petrification


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petrification

[pet′rifikā′shən]
the process of becoming calcified or stonelike.

petrification

the process of mineralization of an organism (fossilization) through saturation by a solution of minerals.
References in periodicals archive ?
In "On the Medusa," such revolutionary potential seems immediately transformed by the containing dynamic of "error"--language's "disfiguring" power, Paul de Man might say--which "kindles" the "gleam" of the serpents' "brazen glare," and turns the breath of life into a self-reflecting mirror, the instrument of Medusa's undoing, making the gorgon complied in her own petrification.
Petrified logs and stumps and teeth and fern are pieces of petrification and any size is of value.
It is only in Perseus's hands that the Medusa becomes a tool of immortality, as illustrated by the wedding banquet scene in Cepheus's palace in Book 5 of the Metamorphoses, where petrification into marble is explicitly linked to fame and exemplarity in the case of Phineus.
Elle seule sans doute peut guerir cette 'penible scission,' cette rupture entre les choses et les mots, les idees et les signes, cette separation entre la culture et la vie--cette petrification mortifere qu'Artaud voit partout a l'ceuvre dans le monde occidental" (Artaud and Grossman 6).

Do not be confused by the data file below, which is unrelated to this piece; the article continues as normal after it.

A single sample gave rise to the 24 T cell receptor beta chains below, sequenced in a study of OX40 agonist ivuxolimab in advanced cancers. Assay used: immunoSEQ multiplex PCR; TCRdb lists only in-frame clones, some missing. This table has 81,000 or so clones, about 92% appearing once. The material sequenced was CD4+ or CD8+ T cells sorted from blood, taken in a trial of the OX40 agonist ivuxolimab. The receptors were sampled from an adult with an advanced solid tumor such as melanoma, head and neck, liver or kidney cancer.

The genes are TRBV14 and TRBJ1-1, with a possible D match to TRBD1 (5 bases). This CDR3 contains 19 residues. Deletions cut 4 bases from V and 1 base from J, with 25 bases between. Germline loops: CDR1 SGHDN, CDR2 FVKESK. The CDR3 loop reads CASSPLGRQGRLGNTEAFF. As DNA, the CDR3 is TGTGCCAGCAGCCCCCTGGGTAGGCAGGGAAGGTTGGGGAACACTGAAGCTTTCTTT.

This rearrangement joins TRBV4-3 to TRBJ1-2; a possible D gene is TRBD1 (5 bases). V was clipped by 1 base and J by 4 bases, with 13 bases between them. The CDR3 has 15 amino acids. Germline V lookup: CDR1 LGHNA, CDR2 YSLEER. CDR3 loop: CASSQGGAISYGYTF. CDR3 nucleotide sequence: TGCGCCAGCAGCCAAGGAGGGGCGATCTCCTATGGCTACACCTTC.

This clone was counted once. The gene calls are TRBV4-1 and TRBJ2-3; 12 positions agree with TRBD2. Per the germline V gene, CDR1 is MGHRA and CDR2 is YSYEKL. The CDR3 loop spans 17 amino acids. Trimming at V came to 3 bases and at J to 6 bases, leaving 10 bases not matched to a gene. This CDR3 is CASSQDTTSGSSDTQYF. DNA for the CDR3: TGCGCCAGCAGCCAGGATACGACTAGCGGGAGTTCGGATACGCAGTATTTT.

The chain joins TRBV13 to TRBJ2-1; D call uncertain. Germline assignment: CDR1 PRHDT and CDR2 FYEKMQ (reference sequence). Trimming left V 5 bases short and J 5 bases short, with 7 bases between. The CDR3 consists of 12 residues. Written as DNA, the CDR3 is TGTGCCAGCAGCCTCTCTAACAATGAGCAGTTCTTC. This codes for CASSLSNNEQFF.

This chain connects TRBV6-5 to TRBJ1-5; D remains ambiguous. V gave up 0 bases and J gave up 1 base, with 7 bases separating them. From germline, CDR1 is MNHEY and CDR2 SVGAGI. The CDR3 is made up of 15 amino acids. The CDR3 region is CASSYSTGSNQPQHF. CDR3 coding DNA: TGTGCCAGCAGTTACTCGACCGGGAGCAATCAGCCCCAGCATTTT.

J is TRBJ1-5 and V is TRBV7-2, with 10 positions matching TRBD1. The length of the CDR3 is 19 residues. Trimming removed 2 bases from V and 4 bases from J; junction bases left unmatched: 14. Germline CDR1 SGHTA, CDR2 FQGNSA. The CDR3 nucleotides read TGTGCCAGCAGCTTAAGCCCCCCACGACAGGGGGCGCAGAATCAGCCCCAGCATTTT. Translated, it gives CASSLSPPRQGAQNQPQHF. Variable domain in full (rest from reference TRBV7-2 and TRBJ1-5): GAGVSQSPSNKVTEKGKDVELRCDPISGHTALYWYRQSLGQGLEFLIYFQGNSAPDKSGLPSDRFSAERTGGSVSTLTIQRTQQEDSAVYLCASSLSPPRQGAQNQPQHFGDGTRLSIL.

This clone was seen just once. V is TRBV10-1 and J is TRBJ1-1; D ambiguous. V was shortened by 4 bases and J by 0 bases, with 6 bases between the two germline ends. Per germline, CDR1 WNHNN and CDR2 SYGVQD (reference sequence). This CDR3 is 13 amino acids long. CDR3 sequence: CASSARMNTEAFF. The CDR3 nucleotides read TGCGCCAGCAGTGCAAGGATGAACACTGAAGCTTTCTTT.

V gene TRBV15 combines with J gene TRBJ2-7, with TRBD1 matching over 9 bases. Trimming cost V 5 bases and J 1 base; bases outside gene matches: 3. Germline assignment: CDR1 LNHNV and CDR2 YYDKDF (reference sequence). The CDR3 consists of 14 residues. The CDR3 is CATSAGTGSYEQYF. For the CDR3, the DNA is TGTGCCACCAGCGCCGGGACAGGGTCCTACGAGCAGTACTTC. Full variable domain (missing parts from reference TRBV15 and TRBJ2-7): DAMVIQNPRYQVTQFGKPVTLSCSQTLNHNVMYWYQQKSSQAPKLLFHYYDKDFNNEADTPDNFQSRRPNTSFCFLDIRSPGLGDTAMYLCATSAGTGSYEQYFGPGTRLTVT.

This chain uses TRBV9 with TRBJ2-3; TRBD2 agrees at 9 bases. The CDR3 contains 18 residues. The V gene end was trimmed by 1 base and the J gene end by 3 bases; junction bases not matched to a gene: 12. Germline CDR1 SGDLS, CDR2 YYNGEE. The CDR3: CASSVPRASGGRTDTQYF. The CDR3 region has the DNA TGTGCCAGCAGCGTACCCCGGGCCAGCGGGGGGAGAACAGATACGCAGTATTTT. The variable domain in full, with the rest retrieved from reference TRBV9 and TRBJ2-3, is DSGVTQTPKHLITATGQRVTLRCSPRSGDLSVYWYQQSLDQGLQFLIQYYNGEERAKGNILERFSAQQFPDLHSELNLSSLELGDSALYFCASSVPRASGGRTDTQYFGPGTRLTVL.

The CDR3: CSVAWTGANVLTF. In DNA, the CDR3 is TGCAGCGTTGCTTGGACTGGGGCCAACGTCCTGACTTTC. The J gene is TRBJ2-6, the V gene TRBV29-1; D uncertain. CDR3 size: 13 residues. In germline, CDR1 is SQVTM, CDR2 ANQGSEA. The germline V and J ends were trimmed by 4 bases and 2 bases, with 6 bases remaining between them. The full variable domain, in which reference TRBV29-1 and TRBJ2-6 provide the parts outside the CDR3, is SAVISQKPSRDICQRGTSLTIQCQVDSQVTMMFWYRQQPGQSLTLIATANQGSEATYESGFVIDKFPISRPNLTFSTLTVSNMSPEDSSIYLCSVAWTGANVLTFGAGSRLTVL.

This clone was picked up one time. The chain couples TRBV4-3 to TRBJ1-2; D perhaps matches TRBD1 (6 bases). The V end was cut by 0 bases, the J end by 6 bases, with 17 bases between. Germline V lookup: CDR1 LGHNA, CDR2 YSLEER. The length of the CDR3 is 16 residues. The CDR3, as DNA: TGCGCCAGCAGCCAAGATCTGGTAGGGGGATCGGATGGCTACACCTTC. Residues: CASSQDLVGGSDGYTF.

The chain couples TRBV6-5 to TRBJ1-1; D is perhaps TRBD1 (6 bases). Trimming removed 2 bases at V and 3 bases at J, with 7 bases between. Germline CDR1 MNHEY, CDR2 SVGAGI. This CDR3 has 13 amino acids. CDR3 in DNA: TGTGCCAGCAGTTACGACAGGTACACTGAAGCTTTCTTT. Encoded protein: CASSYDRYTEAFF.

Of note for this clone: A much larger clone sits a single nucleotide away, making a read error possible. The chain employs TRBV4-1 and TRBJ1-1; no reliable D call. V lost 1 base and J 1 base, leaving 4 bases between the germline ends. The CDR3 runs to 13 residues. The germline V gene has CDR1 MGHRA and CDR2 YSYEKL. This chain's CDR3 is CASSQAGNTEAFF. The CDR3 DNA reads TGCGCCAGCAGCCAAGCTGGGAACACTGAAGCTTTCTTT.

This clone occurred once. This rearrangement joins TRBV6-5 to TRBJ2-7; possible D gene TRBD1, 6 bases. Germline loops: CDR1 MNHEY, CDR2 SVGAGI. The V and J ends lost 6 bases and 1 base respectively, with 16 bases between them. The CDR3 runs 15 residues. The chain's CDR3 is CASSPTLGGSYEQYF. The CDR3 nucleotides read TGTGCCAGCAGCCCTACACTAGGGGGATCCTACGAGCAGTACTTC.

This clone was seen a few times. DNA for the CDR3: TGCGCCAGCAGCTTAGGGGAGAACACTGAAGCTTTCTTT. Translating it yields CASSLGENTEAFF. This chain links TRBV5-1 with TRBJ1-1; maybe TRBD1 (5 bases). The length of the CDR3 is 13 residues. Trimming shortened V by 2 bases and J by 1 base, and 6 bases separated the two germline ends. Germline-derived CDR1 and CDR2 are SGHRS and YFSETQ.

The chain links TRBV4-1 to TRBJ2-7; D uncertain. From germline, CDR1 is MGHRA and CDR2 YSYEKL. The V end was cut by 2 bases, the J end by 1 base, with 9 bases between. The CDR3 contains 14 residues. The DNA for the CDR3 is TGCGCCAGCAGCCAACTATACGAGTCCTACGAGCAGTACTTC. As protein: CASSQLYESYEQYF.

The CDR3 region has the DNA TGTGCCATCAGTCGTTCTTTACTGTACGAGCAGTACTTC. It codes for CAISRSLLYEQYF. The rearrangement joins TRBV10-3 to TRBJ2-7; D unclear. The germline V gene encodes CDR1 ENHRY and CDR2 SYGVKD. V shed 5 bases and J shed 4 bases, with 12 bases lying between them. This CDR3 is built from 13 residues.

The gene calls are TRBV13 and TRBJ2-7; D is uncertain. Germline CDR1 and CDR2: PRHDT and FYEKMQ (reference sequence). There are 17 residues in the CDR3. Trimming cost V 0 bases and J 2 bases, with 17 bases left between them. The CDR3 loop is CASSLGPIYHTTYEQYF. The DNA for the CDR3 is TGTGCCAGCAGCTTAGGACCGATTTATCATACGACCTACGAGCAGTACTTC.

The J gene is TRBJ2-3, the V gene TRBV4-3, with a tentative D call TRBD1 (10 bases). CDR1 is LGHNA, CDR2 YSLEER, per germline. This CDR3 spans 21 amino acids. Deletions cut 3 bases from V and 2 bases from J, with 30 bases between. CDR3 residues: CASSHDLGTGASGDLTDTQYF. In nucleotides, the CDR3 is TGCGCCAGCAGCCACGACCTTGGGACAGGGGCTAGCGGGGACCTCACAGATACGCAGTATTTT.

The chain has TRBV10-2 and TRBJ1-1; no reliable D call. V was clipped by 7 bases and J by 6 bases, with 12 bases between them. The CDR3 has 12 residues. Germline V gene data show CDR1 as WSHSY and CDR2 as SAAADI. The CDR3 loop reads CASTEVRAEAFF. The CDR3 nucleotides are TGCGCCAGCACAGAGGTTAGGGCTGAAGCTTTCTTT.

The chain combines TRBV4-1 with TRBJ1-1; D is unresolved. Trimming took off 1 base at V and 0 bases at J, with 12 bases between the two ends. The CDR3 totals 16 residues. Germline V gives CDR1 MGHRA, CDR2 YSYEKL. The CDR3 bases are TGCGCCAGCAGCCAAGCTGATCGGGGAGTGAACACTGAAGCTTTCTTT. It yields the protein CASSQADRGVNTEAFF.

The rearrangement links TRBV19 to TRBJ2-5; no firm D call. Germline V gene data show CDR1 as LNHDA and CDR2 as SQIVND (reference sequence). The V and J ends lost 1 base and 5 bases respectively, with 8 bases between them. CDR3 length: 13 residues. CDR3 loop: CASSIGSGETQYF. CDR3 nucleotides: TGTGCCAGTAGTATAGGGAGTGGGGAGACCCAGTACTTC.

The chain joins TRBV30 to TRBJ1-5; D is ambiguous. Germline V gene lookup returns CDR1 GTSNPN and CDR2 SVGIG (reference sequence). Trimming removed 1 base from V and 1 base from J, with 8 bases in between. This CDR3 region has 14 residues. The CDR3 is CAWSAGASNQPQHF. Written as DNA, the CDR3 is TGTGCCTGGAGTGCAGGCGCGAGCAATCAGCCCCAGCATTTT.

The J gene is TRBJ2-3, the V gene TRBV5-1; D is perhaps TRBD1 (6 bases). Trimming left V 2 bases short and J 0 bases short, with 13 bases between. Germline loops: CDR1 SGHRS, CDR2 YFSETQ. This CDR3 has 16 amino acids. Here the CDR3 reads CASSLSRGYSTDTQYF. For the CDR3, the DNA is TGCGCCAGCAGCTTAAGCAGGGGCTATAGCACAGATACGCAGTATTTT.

This petrification process generally results in a Quartz and Chalcedony mineralization.
Both texts use the narrative of Proserpina's rape as metaphor for figurations of exploitation --the sexual, socio-cultural, economic or otherwise linguistic oppression Fumagalli cites as indicative of North Atlantic modernity's petrification of the Caribbean--while nonetheless gesturing toward spaces of emancipation and self-actualization.
But Ophelia, too, who could be the main character other than Hamlet, as Muller points out (51), is a desiring-machine, the everywoman who operates in the present tense, doing (verbal) violence to the oppression by which the Europe of men define her; yet, she is not only the one the river didn't keep but in the end herself "the petrification of a hope" (57): "Ophelia remains on stage, motionless in her white wrappings," (44) Ophelia, too, is subject to the suspended transformation of love into death, the impossible, useless, incomprehensible, delirious explosion of the psychopolitical.
Bradbury, meanwhile, investigates mineral water, from the rebirth of the bottling industry in Harrogate to the petrification of sundry objects--including John Wayne's hat and Agatha Christie's handbag--at a limestone waterfall.
He sought the reasons which caused this crisis, the factors which were responsible for the petrification and decay of Marxism.
Jarrell's personae are always involved with efforts to escape engulfment, implosion, and petrification, by demanding that they somehow be miraculously changed by life and art into people whose ontologies are psychically secure.